Review: Nikki makes you fall in love in new musical
MANILA, Philippines -- WIth her third starring role in a major musical production, Kapamilya talent Nikki Gil proves that she is not just a crossover pop artist lending her star presence to the stage.
|Nikki Gil as Sonia Walsk|
After making her successful debut in "Legally Blonde" and her lauded follow-up, "Sweet Charity," Gil douses all doubts and establishes herself as a genuine musical performer in 9 Works Theatrical's latest offering, the musical comedy "They're Playing Our Song," which opens Saturday night at RCBC Plaza in Makati City.
As Sonia Walsk, a kooky, apsiring lyricist who can't seem to sever ties with her former boyfriend, Gil takes on her most challenging role to date. Although her singing background guarantees that she will be able to successfully tackle the pop melodies of composer Marvin Hamlisch and lyrics by Carol Bayer Sager, Gil must also deliver as an actress as "They're Playing Our Song," although considered a "light" musical, is essentially a dialogue-heavy, two-character play.
Gil and co-star Lorenz Martinez must carry the entire weight of the play written by the master of wit Neil Simon. And they do -- effortlessly.
First staged on Broadway in 1978, "They're Playing Our Song" follows the love story of an Oscar-winning composer Vernon Gersch (Martinez) and his new lyricist Sonia. But like all successful romantic comedies, their road to romance isn't easy. Despite his success, Vernon is actually insecure about the outspoken Sonia, who wears second-hand clothes from various Broadway productions. Moreover, Sonia continues to communicate with her former boyfriend, Leon -- who the audience never sees -- which further aggravates Vernon's insecurities.
The play is vintage Neil Simon, whose work for the stage and the movies includes "Barefoot in the Park," "The Goodbye Girl" and "Chapter Two." Simon specializes in comedies about the troubled affairs of seemingly mismatched artistic characters, and "They're Playing Our Song" reverberates with his trademark witty and sarcastic dialogue -- a quality that seems to have been lost in recent comedies, which rely more on over-the-top plotting and heavy doses of physical comedy.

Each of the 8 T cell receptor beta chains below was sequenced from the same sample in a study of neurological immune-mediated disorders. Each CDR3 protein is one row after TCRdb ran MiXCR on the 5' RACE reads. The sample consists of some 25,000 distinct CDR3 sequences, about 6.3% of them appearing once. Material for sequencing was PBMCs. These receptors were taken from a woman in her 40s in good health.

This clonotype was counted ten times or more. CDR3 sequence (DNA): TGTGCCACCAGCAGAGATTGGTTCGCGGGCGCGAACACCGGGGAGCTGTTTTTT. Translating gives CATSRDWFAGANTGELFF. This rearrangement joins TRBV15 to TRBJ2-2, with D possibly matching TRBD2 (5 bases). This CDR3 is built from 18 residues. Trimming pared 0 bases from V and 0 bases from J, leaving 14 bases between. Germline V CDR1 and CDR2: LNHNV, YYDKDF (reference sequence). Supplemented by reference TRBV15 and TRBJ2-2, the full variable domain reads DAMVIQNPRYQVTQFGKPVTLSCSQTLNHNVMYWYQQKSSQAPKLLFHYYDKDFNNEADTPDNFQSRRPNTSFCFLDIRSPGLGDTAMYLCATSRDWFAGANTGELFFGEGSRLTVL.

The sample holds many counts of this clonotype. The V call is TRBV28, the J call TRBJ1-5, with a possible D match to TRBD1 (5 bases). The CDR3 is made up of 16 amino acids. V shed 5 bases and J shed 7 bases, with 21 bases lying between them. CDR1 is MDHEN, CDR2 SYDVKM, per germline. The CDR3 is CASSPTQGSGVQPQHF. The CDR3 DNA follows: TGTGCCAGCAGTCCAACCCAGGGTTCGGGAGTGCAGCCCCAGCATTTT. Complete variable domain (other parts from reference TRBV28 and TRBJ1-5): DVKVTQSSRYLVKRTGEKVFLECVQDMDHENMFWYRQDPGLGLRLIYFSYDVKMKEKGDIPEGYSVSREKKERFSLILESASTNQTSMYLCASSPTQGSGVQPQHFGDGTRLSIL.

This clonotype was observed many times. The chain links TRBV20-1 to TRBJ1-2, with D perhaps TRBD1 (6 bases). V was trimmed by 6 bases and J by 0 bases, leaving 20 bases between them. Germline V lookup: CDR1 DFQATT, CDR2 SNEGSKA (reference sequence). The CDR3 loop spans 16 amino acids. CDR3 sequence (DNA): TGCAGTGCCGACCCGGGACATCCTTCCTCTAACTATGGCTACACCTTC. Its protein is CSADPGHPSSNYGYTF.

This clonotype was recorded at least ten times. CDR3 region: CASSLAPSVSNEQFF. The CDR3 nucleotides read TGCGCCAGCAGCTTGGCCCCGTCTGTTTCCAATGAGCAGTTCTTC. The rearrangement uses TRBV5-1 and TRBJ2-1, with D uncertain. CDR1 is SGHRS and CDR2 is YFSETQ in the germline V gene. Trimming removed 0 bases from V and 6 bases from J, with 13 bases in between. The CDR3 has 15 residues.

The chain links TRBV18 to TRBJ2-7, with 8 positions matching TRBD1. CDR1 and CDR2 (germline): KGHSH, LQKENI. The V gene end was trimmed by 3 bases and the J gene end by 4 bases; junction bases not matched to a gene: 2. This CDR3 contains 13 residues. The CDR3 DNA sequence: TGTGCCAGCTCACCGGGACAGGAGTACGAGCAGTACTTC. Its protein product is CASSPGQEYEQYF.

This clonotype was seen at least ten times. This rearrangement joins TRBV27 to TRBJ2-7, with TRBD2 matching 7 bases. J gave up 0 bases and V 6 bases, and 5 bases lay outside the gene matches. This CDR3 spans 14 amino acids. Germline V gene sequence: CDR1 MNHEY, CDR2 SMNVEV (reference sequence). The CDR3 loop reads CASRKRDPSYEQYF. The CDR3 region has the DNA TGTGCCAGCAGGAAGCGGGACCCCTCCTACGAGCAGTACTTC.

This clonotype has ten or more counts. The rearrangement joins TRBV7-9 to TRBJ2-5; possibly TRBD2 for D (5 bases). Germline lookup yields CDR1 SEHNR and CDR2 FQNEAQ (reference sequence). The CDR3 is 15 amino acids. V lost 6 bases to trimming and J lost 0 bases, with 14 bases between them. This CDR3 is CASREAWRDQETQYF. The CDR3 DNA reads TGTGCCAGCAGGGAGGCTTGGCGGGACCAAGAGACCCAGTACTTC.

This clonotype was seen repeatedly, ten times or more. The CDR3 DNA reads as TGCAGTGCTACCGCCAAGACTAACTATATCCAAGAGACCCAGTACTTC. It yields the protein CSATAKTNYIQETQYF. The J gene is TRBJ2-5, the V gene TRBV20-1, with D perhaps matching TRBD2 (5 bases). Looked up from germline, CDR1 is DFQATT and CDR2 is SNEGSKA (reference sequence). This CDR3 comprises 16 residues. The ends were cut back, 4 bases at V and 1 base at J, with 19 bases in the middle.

Add to this the familiar and light-on-the-ear melodies (Sonia wouldn't hesitate to call this "commercial") such as the pop hit "Fallin'" and you have a musical that can still easily connect and entertain audiences more than 30 years after it was written.
Indeed, audiences at the preview night last Friday were gushing about how much they loved it -- including those who are unfamiliar with previous local stagings, including one starring Tony Award winner Lea Salonga and Singaporean actor Adrian Pang in 2000.
Gil is simply right for the role with her innate classiness and warm sense of femininity. Despite Sonia's many flaws, Gil makes her endearing and adorable without trying. And her pop sensibilities are a perfect match for the score. Her rendition of "I Still Believe in Love" just has the right amount of heartbreak and longing. The music channel MYX, where she is also a VJ, should make a music video with this song.
Martinez, on the other hand, seemed a bit restrained in attacking his leading man role. Although he has proven to be adept in broad comedy in "Forbidden Broadway," Martinez was more internalized, even shy at times. And this allowed the play to be more tender than in the previous stagings, particularly when he sings "Fill in the Words."
Focused on the romance
This unexpected turn is just one of the many surprises from director Robbie Guevarra, who's fondness for comedy is well known. Although he kept the '70s setting of the musical, he wisely veered away from the overt campy aspects of the decade and just focused on the romance and the dialogue. Sure it's fun guessing the inspirations from the "Annie Hall" costumes to the "Saturday Night Fever" choreography and the Jack Nicholson shades. But they never distract from the scene.
|Lorenz Martinez and Nikki Gil as Vernon Gersch and Sonia Walsk|
Even the use of three males and three females as the "voices" of the two leads were cute without becoming scene-stealers.
Guevarra and set designer Mio Infante, however, outdid themselves with the set, which includes a revolving stage, which is a nod to the turntable and vinyl records of the era, as well as the role of music in the relationship of the two lead characters. Here is one musical with multiple scene changes -- a night club, a country cottage, two different apartments, a hospital room, a recording studio and even a car driving through a highway -- but not once did they lose a beat. In
particular, the drive was cleverly staged, with road signs propped on the revolving stage, while the two characters are seated inside what looks like half of a Mini Cooper.
This is the most realized effort so far from 9 Works Theatrical.
Those who will be seeing "They're Playing Our Song" for the first time will surely enjoy this for the comedy, the songs, the staging and the performances.
Those who have seen it before and who may not feel compelled to watch this version should re-think their decision. Having seen the play twice before and enjoying both, this one definitely brought out the romance.
Be sure to bring a date. It's Valentine's season, after all.
"They're Playing Our Song" runs at the Carlos P. Romulo Auditorium of RCBC Plaza, Makati City until March 3.